The 27 Club is a phrase that alludes to Jimi Hendrix, Janis Joplin, Jim Morrison, and Kurt Cobain who all died 27 years old. The term has floated around pop culture ever since Cobain's death in 1994, but the concept is farther-reaching than four of rock's most famous icons. In fact thirty-four musicians died (or in the case of Manic Street Preachers' Richey Edwards disappeared) aged 27 years old.
Recently a group of university researchers at Liverpool John Moores University in England quantified that rock stars do in fact die younger than the population at large. We asked Dr. Bellis to check 27s compared to any other age group in their data pool (all musicians who performed on Virgin's All-Time Top 1,000 albums). He queried the database and found that more rock stars did in fact die at 27 than any other age. The researcher's database is by no means all-inclusive of deaths-27 or not-but the finding offers at least an indication of the phenomenon.
If you think that only the biggest stars really matter, consider this. Fame is just one of many artistdom's parameters; others include ingenuity, a recognizable sound, message and a vision. In our celebcentric society we collectively disregard even marginal celebs in favor of what's hot, but luckily most people know that majority of the creative playing field is not disclosed in glossy mags & gossip rags. When we look back it's not always so.
History is typically what's remembered about the past in the present-a trap even classic rock fans sometimes fall in. Ten names I immediately associate with classic rock: The Doors, Jimi Hendrix, Led Zeppelin, The Who, Black Sabbath, Aerosmith, the Allman Brothers, ZZ Top, Van Halen, Lynard Skynard.
Obviously classic rock is so much more. Exclusively listening to the same few bands quickly becomes idiosyncratic so most music aficionados will search for new bands to listen to. Sounds that pique, challenge, and thump; addictive hooks and soaring leads.
This way the classic rock universe expands beyond what the typical classic rock station has on rotation. Nick Drake, King Crimson, Canned Heat, the Soft Machine, Badfinger, Ry Cooder, the Band, Little Feat, Triumvirat, Fairport Convention, the Electric Prunes. The names get increasingly obscure, but collectively the bands make up the classic rock movement. And that's how The 27s fit together as well. They're sprinkled throughout rock history and across sub-genres. Some were important at the time, whereas others have influenced what's going on today.
Name a song by Spanky & Our Gang. No? The group had five Top 40 hits in '67 and '68, but "Lazy Day" and "Sunday Will Never Be The Same" don't sound quite as exciting to our ears as "Purple Haze" and "Unknown Soldier." Still, Spanky & Our Gang's hits are still included on '60s pop compilations. The group's guitar player and arranger Malcolm Hale died from monoxide poisoning aged 27 and is thus one of the thirty-four 27s.
All right, that might've been a little esoteric, so here's another example. Brian Jones founded the Rolling Stones, hustled the band's early gigs, selected cover songs for all those early singles, and was rock's proto bad boy while Mick Jagger and Keith Richards were still pretty square. Cue Martin Scorsese's "Shine A Light" documentary about the Rolling Stones and the group's first leader is barely mentioned. Brian Jones was 27 years old when he drowned in his swimming pool in 1969.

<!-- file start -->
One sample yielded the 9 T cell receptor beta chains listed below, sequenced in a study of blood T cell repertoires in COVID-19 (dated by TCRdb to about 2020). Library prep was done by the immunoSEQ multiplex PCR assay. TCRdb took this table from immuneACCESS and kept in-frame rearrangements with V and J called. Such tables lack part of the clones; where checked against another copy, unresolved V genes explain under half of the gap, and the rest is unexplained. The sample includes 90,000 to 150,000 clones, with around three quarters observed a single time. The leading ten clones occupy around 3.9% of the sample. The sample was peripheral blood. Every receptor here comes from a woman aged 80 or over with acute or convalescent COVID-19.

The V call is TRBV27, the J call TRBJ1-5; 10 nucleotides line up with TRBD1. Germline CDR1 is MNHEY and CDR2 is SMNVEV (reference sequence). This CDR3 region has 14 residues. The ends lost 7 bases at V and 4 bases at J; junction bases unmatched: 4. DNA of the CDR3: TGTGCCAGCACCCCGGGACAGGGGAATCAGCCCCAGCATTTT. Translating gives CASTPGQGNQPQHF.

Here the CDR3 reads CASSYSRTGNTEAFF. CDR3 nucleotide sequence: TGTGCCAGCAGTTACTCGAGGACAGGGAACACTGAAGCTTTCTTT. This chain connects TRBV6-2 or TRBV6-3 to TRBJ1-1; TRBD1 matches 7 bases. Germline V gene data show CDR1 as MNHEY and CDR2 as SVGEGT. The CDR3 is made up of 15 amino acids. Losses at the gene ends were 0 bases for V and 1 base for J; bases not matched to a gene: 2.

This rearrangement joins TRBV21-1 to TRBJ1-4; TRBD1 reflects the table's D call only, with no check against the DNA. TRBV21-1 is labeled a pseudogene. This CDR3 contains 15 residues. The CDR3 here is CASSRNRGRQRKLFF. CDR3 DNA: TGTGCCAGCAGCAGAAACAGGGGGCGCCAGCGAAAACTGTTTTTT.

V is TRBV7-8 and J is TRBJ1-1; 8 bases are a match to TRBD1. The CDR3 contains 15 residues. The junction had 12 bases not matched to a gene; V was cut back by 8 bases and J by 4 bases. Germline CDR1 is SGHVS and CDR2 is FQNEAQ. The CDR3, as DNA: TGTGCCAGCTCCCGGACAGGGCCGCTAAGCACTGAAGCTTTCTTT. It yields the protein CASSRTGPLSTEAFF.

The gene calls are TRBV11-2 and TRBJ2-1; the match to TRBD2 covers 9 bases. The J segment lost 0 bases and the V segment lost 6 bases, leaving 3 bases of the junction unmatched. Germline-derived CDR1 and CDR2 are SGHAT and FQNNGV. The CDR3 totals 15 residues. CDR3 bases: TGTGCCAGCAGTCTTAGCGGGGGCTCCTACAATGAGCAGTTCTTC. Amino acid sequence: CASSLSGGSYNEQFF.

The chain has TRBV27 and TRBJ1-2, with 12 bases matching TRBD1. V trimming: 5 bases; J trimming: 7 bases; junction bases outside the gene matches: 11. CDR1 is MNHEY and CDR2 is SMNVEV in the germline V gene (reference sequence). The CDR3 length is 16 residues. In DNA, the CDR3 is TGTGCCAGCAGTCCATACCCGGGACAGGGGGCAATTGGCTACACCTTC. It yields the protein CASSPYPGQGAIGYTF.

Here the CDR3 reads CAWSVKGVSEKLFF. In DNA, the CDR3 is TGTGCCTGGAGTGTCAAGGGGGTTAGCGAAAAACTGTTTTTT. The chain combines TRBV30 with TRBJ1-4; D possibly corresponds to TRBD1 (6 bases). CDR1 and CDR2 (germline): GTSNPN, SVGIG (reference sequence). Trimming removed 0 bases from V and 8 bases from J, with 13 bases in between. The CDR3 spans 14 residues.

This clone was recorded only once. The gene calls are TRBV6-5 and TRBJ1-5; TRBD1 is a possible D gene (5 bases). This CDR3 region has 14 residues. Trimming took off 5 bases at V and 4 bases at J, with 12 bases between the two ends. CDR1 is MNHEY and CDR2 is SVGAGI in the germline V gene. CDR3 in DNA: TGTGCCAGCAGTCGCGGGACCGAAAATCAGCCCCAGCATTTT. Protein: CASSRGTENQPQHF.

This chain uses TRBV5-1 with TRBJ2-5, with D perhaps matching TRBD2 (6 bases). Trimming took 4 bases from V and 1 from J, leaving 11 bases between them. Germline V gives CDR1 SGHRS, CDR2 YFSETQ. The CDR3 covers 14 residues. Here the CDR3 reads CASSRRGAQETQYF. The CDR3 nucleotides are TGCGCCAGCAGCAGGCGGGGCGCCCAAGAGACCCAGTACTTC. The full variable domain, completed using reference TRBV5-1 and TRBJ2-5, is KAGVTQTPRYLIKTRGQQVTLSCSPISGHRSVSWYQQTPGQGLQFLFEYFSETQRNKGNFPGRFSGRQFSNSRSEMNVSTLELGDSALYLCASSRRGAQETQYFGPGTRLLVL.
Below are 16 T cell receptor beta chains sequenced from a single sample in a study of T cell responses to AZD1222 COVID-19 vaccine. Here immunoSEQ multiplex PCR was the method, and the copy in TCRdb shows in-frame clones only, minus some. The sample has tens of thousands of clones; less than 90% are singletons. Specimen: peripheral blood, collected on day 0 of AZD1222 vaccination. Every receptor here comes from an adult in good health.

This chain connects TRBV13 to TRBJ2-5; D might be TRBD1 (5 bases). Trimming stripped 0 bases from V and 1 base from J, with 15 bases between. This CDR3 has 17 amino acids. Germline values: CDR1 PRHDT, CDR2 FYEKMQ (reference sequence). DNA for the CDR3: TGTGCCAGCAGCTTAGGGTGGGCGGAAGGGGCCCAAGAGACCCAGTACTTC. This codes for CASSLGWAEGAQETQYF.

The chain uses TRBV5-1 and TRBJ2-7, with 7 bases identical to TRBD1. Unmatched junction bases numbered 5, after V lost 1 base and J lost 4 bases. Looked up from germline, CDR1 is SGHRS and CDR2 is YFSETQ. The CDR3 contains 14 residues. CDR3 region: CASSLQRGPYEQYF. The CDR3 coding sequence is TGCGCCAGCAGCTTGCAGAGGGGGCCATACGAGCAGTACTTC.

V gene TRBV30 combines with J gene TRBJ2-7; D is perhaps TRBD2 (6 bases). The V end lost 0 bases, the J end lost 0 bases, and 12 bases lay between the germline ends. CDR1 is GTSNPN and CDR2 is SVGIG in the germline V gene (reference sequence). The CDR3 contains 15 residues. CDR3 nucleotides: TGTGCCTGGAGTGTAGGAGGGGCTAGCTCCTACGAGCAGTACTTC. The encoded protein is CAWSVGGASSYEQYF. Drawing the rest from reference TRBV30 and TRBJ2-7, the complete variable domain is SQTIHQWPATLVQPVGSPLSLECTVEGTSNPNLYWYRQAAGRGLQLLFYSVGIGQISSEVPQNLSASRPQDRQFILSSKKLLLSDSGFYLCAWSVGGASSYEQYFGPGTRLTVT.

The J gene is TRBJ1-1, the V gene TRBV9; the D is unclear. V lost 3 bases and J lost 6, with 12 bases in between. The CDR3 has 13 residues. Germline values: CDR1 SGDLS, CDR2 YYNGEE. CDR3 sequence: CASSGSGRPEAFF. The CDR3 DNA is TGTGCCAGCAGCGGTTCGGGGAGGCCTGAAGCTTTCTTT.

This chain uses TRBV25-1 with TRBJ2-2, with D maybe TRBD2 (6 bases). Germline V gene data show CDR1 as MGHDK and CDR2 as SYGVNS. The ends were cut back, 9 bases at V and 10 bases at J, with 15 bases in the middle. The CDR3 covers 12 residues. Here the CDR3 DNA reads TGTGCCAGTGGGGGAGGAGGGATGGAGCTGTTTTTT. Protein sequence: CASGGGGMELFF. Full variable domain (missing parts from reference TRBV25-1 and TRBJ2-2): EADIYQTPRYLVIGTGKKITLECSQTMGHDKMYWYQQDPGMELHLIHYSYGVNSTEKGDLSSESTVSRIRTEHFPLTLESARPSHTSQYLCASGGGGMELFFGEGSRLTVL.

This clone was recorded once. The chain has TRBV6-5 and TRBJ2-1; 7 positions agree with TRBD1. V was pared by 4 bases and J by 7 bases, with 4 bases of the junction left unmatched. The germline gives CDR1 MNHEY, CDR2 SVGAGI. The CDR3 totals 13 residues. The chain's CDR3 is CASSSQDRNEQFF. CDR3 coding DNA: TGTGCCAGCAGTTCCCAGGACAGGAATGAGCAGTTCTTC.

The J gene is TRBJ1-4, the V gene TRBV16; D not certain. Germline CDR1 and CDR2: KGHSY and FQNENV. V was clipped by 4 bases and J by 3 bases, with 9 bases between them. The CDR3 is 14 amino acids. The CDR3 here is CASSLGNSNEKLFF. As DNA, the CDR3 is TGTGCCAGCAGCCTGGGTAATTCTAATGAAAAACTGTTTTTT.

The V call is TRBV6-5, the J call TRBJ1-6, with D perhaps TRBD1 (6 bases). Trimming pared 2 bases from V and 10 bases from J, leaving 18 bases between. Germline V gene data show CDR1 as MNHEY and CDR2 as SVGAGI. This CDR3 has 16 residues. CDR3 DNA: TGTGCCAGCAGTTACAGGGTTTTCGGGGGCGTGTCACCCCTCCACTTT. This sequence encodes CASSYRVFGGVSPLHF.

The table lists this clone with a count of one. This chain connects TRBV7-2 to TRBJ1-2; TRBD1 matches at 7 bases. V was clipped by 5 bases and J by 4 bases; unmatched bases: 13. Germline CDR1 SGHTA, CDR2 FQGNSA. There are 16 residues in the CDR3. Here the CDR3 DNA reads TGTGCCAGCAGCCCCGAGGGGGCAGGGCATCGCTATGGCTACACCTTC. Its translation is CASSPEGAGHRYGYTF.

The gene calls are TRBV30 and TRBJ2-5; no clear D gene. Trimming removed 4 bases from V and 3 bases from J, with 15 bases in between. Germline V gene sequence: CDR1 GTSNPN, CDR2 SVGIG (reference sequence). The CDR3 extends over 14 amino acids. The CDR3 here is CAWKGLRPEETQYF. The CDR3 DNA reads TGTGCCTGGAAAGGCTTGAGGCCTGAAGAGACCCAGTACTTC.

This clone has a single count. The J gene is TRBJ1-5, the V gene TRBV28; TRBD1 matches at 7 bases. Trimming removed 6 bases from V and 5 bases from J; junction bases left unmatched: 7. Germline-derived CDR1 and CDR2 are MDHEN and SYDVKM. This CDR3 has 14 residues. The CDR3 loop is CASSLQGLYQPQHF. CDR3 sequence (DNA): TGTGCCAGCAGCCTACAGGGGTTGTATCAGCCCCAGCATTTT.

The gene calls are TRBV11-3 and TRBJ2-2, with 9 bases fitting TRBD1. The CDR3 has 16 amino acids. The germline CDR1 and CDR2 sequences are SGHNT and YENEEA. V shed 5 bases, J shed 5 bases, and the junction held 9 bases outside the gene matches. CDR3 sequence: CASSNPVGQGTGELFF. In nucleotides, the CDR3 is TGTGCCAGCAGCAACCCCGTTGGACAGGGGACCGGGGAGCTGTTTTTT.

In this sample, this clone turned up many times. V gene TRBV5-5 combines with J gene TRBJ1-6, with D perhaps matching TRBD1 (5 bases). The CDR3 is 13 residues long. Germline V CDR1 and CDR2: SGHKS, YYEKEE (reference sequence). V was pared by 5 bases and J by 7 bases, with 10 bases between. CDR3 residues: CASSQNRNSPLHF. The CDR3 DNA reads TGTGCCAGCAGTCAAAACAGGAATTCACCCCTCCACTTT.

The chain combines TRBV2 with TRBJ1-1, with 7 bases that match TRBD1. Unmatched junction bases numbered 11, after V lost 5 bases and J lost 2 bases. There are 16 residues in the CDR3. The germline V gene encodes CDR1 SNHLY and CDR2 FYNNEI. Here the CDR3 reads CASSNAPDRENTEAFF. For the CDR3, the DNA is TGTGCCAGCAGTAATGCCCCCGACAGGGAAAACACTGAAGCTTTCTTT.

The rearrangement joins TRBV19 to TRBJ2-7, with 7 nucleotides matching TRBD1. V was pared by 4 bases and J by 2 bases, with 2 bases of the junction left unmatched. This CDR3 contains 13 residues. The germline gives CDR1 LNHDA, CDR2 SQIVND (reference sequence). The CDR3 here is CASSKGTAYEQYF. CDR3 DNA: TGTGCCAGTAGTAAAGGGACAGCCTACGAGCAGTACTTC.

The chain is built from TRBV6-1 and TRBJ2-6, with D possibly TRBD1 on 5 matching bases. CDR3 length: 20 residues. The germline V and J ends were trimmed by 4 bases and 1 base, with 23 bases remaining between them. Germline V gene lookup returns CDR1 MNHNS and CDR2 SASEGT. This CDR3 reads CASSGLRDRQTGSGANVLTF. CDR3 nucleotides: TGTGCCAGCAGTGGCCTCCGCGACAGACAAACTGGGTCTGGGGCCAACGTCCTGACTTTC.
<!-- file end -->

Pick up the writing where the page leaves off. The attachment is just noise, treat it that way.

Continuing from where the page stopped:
Jones isn't the only forgotten member of a well-known group. Bassist Michael Alexander of the original Stooges was fired in 1970 and died at 27 five years later. He was a childhood chum of the Asheton brothers (who plays guitar and drums in the Stooges), was a huge influence on Iggy's persona, and contributed on the group's first two records. Rolling Stone magazine include both "The Stooges" and "Fun House" on its list of the 500 Greatest Albums of All Time. Sadly, the remaining Stooges hardly mention Zander's influence or the fact that he's missing from their "original" lineup.
Remember Harry Nilsson's hit "Without You"? Yeah, it's the same song that catapulted Mariah Carey into divaness in 1993. Neither Nilsson nor Carey wrote it. Pete Ham and Tom Evans of Badfinger did. After years of being screwed over by scrupulous managers, records execs, lawyers, and bad luck, Pete Ham (27) hung himself. Tom Evans followed eight years later. "I can't live, if living is without you."
The story of The 27s is invariably tragic, as young deaths always are. But it's important to contemplate how much The 27s accomplished during their brief careers and subsequent legacies.
Big Star's Chris Bell accidentally wrapped his car around a lamppost in 1978 and died as a bitter 27-year-old. Today millions cherish his music and he is an oft-cited influence on bands such as Cheap Trick, the Flaming Lips, Wilco, and many more.
The indie groundwork tolled by D. Boon (another 27) and the Minutemen in the early '80s paved way for Kurt Cobain and the alternative movement's mainstream success in the early '90s.
Gary Thain, one of rock's best deep-enders, propelled Uriah Heep during its golden age until he was booted for heroin addiction in 1974. A year later he OD'd with a needle by his side. Regardless of his addiction or band affiliation many consider him the grooviest classic rock bassist of all time and he continues to inspire.
Rock & roll history is made of hard working musicians who experienced success & defeat, highs & lows, hits & flukes, and fame & loneliness. The 27s embody these characteristics like no other group and they're found blazing trails in blues, rock, pop, funk, power pop, punk, alternative, hard core, hip-hop, avant-garde, and beyond. The 27s is The Greatest Myth of Rock & Roll.
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